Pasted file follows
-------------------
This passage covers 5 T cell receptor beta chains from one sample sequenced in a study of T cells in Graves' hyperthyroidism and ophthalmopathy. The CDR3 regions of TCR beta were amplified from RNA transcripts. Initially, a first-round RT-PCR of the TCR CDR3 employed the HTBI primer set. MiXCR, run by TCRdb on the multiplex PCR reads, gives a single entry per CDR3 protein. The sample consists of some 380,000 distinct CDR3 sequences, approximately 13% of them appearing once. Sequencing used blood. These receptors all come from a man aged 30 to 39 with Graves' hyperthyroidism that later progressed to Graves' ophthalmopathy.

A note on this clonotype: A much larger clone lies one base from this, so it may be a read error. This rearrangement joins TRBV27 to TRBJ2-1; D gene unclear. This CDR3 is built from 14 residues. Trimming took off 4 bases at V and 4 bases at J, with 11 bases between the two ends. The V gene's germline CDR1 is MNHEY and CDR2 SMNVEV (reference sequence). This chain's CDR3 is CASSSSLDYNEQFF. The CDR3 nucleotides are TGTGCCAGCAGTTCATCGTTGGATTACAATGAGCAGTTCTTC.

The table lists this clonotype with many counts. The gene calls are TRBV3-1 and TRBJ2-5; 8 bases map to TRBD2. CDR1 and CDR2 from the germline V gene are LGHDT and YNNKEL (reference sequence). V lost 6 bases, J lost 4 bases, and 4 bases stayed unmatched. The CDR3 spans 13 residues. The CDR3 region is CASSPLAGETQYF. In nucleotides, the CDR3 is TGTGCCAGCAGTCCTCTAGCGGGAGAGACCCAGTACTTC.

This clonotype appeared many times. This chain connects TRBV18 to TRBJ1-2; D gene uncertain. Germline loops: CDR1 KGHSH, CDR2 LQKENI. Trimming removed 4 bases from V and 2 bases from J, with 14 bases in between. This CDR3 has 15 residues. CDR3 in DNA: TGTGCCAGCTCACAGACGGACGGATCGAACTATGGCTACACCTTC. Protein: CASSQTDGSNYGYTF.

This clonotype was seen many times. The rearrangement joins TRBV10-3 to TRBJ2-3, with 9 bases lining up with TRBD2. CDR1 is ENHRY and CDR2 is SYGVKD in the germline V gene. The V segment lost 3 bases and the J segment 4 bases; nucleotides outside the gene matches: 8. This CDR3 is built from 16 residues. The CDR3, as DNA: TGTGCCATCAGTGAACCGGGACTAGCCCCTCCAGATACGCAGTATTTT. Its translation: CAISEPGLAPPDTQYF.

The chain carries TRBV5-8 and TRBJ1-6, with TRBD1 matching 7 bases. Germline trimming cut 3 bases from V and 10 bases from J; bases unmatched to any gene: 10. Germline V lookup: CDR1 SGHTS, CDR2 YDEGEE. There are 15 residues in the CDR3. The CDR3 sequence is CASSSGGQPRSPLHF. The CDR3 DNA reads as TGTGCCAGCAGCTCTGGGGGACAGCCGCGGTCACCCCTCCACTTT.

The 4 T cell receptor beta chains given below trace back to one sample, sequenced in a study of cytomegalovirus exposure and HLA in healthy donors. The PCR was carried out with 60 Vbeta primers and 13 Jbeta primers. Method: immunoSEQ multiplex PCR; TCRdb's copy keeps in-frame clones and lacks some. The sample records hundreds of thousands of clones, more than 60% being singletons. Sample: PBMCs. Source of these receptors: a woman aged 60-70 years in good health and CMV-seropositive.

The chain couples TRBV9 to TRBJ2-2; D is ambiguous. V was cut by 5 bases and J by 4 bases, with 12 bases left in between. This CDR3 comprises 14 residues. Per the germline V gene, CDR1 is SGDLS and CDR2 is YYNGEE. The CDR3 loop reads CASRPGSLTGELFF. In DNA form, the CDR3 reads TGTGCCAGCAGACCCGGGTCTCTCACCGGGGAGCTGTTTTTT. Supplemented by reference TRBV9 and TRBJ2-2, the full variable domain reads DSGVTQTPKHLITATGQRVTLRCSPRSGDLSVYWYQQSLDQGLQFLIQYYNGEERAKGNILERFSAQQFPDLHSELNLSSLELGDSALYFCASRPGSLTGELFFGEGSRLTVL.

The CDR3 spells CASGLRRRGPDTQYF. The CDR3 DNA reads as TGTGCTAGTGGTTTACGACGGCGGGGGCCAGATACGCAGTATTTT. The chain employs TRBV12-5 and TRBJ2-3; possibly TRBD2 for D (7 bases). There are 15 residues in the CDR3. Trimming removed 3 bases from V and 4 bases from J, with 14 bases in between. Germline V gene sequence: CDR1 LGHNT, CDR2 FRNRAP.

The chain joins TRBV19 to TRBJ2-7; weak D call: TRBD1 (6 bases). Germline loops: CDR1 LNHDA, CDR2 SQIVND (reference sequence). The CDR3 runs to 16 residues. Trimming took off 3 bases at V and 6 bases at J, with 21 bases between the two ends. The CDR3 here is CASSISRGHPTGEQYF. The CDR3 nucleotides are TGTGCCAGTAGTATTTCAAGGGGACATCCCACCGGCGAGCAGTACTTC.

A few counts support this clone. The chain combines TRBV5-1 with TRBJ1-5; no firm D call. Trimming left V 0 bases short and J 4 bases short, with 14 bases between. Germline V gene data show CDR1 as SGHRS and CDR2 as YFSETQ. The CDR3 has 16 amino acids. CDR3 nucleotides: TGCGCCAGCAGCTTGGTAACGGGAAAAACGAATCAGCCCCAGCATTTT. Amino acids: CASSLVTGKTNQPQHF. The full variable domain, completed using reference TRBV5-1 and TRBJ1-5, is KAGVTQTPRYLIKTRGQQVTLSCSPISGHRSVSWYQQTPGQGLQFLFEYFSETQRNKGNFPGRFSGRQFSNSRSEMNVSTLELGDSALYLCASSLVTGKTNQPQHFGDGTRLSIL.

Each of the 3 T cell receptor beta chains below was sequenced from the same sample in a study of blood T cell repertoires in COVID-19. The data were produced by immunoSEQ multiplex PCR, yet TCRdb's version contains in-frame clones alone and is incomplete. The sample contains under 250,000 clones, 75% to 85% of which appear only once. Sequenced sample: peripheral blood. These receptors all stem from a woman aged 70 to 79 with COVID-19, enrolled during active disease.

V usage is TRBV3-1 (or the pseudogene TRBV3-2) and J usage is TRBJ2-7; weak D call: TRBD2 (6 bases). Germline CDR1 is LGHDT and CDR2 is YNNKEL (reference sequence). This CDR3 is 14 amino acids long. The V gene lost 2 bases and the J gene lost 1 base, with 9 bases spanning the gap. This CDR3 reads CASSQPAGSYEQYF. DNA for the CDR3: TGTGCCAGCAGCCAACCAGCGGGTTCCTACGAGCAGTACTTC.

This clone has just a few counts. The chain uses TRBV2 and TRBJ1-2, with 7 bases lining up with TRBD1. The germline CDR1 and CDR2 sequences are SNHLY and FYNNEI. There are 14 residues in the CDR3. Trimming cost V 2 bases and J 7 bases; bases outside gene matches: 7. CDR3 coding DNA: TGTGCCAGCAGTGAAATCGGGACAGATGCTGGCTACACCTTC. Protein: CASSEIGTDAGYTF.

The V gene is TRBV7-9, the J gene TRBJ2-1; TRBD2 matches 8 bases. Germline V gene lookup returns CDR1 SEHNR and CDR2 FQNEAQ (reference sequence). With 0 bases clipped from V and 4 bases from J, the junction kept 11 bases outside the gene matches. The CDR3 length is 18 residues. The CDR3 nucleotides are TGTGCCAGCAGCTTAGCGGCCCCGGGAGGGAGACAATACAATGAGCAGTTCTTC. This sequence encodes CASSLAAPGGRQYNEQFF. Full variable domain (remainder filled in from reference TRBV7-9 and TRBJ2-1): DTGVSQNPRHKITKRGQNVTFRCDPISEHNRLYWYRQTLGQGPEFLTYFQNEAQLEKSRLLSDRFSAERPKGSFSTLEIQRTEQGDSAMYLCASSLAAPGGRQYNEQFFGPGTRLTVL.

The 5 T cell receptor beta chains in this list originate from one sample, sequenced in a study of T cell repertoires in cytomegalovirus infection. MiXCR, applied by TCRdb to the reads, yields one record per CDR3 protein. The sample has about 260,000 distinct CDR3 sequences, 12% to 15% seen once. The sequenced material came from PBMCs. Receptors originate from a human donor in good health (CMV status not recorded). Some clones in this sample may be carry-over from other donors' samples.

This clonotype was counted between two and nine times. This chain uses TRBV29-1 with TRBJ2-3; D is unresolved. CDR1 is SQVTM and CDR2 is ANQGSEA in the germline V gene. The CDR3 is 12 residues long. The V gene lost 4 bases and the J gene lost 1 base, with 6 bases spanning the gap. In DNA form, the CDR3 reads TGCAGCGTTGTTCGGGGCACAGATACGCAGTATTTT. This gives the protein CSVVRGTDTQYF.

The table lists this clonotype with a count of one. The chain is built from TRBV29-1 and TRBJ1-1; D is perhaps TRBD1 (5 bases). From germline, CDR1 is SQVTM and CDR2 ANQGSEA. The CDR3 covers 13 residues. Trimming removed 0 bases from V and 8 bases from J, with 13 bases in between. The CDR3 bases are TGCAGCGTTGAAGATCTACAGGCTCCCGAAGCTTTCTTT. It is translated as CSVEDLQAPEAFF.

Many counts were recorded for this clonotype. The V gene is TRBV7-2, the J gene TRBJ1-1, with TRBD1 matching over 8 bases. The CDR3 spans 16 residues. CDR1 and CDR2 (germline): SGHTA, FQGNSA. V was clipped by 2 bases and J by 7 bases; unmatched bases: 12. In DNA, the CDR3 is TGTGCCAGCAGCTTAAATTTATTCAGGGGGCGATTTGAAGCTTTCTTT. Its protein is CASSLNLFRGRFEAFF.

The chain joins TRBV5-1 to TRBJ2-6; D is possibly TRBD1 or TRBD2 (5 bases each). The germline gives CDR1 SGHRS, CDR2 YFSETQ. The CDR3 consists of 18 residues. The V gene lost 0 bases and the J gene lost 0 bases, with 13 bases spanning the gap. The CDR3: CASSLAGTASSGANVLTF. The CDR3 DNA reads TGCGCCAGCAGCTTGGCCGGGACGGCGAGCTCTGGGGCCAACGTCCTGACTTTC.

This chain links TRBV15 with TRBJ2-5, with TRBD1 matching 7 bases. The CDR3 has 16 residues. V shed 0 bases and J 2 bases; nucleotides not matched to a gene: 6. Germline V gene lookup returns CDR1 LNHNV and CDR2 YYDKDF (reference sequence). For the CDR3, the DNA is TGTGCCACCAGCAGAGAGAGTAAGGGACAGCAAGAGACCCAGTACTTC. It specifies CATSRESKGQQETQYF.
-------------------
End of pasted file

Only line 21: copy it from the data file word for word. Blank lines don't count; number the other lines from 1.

This chain links TRBV15 with TRBJ2-5, with TRBD1 matching 7 bases. The CDR3 has 16 residues. V shed 0 bases and J 2 bases; nucleotides not matched to a gene: 6. Germline V gene lookup returns CDR1 LNHNV and CDR2 YYDKDF (reference sequence). For the CDR3, the DNA is TGTGCCACCAGCAGAGAGAGTAAGGGACAGCAAGAGACCCAGTACTTC. It specifies CATSRESKGQQETQYF.